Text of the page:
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Awilda as depicted in The Pirates Own Book, published in 1837.

Awilda, also known as Alwilda, was a female pirate. The story of Awilda is doubted by some historical scholars and considered to be a legend.


Awilda was the daughter of a 5th-century Scandinavian king;[1][2] referred to in one source as Synardus and a "Gothic king".[3] It is said that the King, her father, had arranged a marriage for her to Alf, the crown prince of Denmark,[2] whose father was King Sygarus of Denmark.[3] However, Awilda refused her father's choice.[2][3] She and some of her female friends dressed like sailors and commandeered a ship.[2][3] While sailing, they came across a pirate ship that had recently lost its captain, and the pirates elected Awilda as their captain.[2][3] The King of Denmark sent his son and a navy ship to battle with the "irksome" pirates.[2][3] Prince Alf and his men were able to board their ship and gain the upper hand in the battle.[2][3] Apparently, Awilda was so impressed with the prince's courage that she revealed her true identity, and agreed to marry Alf.[2][3] They married on board, and lived happily ever after as King and Queen of Denmark.[3]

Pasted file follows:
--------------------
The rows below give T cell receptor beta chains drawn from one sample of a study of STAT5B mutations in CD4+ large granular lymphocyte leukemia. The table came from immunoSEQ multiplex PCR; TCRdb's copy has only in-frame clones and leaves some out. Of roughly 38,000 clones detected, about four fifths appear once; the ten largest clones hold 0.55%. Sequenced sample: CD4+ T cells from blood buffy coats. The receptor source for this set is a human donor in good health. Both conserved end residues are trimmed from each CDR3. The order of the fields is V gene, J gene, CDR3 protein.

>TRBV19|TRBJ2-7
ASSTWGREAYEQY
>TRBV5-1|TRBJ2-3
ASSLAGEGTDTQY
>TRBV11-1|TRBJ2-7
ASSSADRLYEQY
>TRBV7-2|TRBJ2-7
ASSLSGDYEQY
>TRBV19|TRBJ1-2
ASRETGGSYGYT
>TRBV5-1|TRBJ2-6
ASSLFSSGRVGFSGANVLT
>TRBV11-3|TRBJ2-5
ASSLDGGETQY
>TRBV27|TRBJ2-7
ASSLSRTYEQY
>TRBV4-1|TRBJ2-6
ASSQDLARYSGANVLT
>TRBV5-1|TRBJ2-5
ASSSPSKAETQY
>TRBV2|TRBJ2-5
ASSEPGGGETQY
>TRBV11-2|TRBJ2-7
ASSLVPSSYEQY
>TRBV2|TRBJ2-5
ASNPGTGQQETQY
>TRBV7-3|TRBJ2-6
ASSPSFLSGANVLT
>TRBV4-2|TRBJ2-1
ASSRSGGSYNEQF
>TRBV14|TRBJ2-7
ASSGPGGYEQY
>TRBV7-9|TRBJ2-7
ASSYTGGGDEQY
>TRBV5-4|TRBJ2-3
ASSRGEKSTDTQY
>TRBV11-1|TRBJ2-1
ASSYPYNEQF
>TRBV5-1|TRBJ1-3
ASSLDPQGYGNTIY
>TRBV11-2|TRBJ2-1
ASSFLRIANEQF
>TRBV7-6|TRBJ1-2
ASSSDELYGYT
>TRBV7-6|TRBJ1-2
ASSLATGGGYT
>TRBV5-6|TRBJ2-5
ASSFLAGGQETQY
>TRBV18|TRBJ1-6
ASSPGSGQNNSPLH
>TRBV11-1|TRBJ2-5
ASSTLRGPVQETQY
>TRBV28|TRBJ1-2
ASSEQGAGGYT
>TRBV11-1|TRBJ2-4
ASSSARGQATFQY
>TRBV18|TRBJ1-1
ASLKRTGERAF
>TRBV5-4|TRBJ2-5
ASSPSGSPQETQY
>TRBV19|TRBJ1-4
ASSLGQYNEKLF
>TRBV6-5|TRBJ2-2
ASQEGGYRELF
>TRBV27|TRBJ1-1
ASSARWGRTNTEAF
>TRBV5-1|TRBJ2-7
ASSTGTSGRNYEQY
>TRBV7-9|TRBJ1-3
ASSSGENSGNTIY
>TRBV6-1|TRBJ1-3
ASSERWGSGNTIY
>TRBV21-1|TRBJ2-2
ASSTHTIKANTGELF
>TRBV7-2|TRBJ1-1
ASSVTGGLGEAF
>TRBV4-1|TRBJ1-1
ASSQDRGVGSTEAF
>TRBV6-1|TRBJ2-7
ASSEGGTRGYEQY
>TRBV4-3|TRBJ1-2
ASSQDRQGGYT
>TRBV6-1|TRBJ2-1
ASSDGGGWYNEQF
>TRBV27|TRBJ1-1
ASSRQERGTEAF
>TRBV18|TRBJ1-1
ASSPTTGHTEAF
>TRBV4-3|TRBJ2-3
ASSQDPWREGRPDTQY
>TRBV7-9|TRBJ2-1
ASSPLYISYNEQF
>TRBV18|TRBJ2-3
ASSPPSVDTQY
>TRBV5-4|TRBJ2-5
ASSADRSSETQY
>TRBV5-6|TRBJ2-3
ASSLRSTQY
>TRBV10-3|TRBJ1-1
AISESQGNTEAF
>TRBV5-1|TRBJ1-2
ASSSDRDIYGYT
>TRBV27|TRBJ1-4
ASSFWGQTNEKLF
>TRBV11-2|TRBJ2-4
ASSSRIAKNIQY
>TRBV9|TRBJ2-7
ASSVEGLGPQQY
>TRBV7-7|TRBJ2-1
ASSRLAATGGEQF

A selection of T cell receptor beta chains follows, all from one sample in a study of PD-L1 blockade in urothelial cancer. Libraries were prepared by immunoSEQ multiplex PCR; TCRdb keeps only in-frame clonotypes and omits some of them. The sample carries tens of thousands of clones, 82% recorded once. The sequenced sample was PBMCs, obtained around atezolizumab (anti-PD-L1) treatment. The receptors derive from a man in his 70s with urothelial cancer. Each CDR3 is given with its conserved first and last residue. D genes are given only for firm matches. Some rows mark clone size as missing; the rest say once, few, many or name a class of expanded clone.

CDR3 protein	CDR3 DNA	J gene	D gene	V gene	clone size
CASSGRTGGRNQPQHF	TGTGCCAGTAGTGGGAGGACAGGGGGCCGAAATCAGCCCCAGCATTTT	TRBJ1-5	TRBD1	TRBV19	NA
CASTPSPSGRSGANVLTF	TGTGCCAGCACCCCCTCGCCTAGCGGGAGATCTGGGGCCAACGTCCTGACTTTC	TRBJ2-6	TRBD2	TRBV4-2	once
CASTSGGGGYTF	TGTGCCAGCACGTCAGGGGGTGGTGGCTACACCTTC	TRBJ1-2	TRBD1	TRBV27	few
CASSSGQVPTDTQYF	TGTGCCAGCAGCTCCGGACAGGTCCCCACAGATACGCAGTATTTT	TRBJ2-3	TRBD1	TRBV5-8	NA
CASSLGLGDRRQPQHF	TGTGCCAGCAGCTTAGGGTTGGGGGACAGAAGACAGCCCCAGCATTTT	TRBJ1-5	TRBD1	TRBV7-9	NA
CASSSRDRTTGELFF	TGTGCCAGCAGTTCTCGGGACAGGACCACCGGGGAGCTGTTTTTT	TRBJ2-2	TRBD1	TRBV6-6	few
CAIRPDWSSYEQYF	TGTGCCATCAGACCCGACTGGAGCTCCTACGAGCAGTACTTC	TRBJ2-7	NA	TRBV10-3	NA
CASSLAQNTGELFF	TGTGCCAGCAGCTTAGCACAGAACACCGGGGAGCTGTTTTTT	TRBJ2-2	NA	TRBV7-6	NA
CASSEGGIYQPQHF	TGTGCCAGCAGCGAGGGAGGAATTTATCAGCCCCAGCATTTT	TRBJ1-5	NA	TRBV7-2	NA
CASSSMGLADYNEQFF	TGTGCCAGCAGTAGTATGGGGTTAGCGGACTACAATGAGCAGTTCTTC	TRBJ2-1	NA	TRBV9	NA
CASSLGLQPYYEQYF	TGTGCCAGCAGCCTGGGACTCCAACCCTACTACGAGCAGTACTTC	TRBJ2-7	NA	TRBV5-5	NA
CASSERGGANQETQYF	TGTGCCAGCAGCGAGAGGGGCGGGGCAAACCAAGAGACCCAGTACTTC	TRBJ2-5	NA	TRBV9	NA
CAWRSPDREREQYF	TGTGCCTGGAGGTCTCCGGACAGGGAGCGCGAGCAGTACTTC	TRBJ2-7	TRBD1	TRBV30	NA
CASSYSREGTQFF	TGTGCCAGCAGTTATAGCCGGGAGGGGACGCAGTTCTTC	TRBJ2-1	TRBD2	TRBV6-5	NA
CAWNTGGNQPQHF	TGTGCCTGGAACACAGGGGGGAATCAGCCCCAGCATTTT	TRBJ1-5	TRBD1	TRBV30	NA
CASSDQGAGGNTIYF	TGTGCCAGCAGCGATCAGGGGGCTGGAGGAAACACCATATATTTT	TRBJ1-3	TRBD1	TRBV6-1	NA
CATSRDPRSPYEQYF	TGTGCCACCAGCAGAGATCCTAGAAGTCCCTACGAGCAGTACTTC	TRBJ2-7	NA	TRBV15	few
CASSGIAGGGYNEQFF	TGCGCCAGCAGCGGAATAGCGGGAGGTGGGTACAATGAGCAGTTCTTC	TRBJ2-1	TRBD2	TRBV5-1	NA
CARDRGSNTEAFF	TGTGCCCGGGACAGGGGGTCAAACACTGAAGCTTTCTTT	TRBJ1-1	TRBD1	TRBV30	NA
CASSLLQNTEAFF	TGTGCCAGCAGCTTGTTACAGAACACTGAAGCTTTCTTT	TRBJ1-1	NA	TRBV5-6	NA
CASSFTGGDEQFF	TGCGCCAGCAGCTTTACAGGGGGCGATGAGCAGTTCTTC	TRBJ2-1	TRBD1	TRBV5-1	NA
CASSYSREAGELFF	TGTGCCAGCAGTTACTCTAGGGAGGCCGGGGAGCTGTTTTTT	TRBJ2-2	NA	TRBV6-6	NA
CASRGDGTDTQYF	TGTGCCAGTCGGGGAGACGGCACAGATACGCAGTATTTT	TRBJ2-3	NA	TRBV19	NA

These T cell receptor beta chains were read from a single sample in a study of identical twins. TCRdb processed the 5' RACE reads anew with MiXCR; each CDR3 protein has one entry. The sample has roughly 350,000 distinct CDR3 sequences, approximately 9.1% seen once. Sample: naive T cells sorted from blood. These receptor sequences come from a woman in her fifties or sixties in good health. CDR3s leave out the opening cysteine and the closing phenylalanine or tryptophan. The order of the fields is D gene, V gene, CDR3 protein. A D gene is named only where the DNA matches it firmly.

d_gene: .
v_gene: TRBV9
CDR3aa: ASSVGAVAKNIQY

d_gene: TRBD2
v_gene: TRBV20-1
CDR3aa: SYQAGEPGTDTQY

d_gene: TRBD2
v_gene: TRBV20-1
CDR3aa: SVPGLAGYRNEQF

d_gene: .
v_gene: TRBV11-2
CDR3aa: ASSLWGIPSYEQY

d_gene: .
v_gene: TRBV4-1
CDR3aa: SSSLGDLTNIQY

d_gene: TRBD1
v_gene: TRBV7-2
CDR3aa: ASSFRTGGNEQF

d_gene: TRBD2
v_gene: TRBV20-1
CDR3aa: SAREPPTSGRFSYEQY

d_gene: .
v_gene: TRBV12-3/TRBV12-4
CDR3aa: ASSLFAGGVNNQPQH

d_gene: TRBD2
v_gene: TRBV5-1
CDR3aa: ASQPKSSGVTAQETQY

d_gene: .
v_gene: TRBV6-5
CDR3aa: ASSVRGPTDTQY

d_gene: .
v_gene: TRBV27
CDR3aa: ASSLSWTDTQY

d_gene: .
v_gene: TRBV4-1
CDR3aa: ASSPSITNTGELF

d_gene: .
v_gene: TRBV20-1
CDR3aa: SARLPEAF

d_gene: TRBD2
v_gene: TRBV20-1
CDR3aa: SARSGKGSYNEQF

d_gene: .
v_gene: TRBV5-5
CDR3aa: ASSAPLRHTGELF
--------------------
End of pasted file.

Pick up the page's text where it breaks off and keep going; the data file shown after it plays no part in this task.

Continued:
"On Viking Expeditions of Highborn Maids: Two female warriors, of royal family according to the crowns on their heads, are participating in a sea battle." From Olaus Magnus' A Description of the Northern Peoples from 1555.

Modern versions[edit]

Awilda, Awilda (les dialogues) is a poem written by Stephen Wack depicting the story of Awilda and Prince Alf's eventual marriage.[4]

In One Piece, a Japanese anime and manga, a female pirate captain is named Alvida, in reference to Awilda.

See also[edit]


  1. ^ Samuel Astley Durham, History of Denmark, Sweden, and Norway, Volume 3, The cabinet cyclopaedia, p. 317 (Longman, Orme, Brown, Green & Longmans and John Taylor, 1840). Found at Google books. Retrieved September 16, 2010.
  2. ^ a b c d e f g h Skadi Meic Beorh (2009), Pirate Lingo, Wildside Press LLC, p. 9, ISBN 978-1-4344-0510-4  Found at Google books. Retrieved September 16, 2010.
  3. ^ a b c d e f g h i Charles Ellms, The Pirates Own Book, (c. 1837). Found at Guttenberg books online. Retrieved September 16, 2010.
  4. ^ "Awilda, Awilda (les dialogues) by Quadriplegic Ego| Lulu Poetry". 2009-03-19. Retrieved 2011-01-07. 

External links[edit]